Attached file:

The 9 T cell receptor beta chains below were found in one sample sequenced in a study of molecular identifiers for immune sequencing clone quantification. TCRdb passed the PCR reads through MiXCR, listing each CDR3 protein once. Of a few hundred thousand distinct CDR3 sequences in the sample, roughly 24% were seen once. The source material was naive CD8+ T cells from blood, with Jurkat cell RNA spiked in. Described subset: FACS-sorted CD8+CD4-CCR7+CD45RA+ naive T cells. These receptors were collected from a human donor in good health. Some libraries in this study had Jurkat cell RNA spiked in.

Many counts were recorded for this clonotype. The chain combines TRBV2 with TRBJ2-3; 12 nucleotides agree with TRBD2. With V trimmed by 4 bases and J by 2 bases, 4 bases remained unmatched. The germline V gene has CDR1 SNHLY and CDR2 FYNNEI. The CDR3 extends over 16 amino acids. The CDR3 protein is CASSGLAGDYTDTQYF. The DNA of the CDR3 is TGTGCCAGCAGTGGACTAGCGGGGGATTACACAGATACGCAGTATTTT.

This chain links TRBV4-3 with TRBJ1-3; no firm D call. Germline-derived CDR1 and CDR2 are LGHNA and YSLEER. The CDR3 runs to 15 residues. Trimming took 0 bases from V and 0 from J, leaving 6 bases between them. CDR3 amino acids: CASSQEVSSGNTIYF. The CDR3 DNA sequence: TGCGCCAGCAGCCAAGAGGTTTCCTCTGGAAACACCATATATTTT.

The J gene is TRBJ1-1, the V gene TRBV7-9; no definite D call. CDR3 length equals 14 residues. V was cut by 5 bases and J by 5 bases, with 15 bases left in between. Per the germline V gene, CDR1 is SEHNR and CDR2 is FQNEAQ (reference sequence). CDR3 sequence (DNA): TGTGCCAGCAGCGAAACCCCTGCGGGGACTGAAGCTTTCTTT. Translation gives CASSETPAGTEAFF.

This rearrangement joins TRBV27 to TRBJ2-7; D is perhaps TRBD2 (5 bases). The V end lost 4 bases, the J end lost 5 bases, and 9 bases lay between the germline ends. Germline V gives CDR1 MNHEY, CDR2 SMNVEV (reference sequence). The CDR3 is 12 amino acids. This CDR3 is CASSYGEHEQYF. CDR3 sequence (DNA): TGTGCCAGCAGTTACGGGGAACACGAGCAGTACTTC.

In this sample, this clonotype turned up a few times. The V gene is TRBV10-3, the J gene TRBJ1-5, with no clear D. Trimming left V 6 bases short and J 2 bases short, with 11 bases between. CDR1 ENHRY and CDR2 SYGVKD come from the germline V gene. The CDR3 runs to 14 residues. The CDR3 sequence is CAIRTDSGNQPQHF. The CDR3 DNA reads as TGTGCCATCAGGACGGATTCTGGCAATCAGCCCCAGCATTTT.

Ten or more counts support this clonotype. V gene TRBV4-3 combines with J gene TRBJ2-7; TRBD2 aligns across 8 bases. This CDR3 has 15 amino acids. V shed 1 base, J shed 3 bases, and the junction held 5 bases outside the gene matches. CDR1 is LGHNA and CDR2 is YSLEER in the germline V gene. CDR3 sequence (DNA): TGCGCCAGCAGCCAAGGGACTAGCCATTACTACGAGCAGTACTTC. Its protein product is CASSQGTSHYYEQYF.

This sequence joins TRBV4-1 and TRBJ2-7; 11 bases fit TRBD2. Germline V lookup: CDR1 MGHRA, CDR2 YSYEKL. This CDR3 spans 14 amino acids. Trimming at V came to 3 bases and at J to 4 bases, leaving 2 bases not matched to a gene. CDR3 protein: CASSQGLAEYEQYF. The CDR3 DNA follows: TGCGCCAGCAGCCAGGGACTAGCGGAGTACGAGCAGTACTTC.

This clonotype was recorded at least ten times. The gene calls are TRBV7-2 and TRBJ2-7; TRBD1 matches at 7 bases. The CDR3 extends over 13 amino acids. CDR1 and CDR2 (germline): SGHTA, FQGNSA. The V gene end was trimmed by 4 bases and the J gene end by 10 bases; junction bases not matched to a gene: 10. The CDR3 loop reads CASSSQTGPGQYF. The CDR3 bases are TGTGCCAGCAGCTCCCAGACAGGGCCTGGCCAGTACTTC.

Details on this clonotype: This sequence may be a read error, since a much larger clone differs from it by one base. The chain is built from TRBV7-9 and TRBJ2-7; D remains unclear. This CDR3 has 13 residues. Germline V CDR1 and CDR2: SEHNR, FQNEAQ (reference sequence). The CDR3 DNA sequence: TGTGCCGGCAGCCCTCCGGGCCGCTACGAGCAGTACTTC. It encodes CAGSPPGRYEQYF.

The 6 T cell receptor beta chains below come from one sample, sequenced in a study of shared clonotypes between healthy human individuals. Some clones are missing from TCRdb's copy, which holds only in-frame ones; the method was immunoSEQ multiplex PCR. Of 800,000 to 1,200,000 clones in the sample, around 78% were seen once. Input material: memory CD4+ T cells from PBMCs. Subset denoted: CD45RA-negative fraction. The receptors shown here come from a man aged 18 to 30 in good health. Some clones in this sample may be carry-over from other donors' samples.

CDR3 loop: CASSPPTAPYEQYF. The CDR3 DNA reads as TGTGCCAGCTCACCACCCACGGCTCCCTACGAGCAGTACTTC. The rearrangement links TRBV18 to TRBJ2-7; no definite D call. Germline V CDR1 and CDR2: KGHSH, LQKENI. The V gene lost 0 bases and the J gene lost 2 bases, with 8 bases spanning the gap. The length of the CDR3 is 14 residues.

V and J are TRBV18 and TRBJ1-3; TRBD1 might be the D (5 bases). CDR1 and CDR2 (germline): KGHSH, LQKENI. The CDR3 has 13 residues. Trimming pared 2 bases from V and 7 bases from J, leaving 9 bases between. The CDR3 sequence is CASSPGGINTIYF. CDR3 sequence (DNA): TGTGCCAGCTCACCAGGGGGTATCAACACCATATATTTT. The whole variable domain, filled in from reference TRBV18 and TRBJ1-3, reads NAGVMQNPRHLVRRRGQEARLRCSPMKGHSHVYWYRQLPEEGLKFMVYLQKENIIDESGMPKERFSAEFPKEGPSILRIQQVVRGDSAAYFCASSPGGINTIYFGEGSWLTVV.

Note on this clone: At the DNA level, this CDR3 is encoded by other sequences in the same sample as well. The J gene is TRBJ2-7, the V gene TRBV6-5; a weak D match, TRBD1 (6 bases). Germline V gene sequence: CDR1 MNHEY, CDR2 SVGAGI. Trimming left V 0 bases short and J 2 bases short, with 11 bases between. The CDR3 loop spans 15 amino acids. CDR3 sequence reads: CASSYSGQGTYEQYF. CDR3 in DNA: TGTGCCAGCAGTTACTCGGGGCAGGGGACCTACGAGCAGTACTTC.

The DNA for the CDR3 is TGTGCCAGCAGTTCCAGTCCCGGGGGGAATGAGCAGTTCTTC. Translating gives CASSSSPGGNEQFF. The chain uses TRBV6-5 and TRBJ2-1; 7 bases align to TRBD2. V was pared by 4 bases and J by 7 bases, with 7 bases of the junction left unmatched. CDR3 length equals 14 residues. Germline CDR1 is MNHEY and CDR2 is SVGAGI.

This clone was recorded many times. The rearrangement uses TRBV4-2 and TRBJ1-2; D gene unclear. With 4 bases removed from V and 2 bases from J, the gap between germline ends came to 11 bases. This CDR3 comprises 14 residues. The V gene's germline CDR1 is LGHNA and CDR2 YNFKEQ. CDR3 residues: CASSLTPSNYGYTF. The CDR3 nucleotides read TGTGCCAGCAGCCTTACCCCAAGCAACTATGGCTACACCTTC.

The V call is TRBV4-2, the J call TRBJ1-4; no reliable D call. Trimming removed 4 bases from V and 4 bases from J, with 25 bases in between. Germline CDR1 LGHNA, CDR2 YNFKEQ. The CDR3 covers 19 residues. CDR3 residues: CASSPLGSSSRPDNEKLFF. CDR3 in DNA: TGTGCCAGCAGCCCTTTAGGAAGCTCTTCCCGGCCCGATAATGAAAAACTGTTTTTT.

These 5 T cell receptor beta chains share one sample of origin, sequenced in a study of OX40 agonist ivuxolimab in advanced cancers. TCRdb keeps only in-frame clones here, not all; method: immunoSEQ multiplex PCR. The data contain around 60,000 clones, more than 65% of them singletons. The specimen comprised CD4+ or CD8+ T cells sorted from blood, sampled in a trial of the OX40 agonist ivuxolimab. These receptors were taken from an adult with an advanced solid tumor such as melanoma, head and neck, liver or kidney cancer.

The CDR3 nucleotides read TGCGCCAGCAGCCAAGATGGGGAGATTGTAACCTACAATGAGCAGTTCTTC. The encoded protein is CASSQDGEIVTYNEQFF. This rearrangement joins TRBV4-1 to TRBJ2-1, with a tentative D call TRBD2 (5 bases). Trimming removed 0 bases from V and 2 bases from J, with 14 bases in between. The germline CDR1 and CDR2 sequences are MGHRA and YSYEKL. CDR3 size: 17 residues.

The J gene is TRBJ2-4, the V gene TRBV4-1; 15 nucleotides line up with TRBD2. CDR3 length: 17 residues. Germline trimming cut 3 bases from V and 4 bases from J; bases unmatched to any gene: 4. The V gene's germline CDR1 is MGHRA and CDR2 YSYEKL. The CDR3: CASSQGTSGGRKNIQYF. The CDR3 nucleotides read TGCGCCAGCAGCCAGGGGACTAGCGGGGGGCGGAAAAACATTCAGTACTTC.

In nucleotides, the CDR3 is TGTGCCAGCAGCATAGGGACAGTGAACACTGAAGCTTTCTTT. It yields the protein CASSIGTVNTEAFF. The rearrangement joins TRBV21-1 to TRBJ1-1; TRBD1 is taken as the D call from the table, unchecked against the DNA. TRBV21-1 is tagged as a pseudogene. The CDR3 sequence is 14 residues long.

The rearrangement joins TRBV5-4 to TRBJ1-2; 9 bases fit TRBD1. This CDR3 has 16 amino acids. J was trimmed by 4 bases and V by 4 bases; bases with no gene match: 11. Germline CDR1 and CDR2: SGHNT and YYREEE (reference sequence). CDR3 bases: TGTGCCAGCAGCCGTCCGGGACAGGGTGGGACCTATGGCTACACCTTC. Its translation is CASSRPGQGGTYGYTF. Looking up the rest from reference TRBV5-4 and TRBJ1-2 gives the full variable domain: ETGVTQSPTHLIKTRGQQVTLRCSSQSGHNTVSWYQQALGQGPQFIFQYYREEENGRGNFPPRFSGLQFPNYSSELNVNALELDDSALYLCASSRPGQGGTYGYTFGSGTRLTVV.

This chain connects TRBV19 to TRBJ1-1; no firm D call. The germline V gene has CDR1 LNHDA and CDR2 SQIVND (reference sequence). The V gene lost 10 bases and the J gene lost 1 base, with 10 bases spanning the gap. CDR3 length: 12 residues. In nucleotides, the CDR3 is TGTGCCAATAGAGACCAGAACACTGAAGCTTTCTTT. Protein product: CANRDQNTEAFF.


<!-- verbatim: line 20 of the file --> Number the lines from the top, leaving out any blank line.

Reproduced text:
The J gene is TRBJ2-4, the V gene TRBV4-1; 15 nucleotides line up with TRBD2. CDR3 length: 17 residues. Germline trimming cut 3 bases from V and 4 bases from J; bases unmatched to any gene: 4. The V gene's germline CDR1 is MGHRA and CDR2 YSYEKL. The CDR3: CASSQGTSGGRKNIQYF. The CDR3 nucleotides read TGCGCCAGCAGCCAGGGGACTAGCGGGGGGCGGAAAAACATTCAGTACTTC.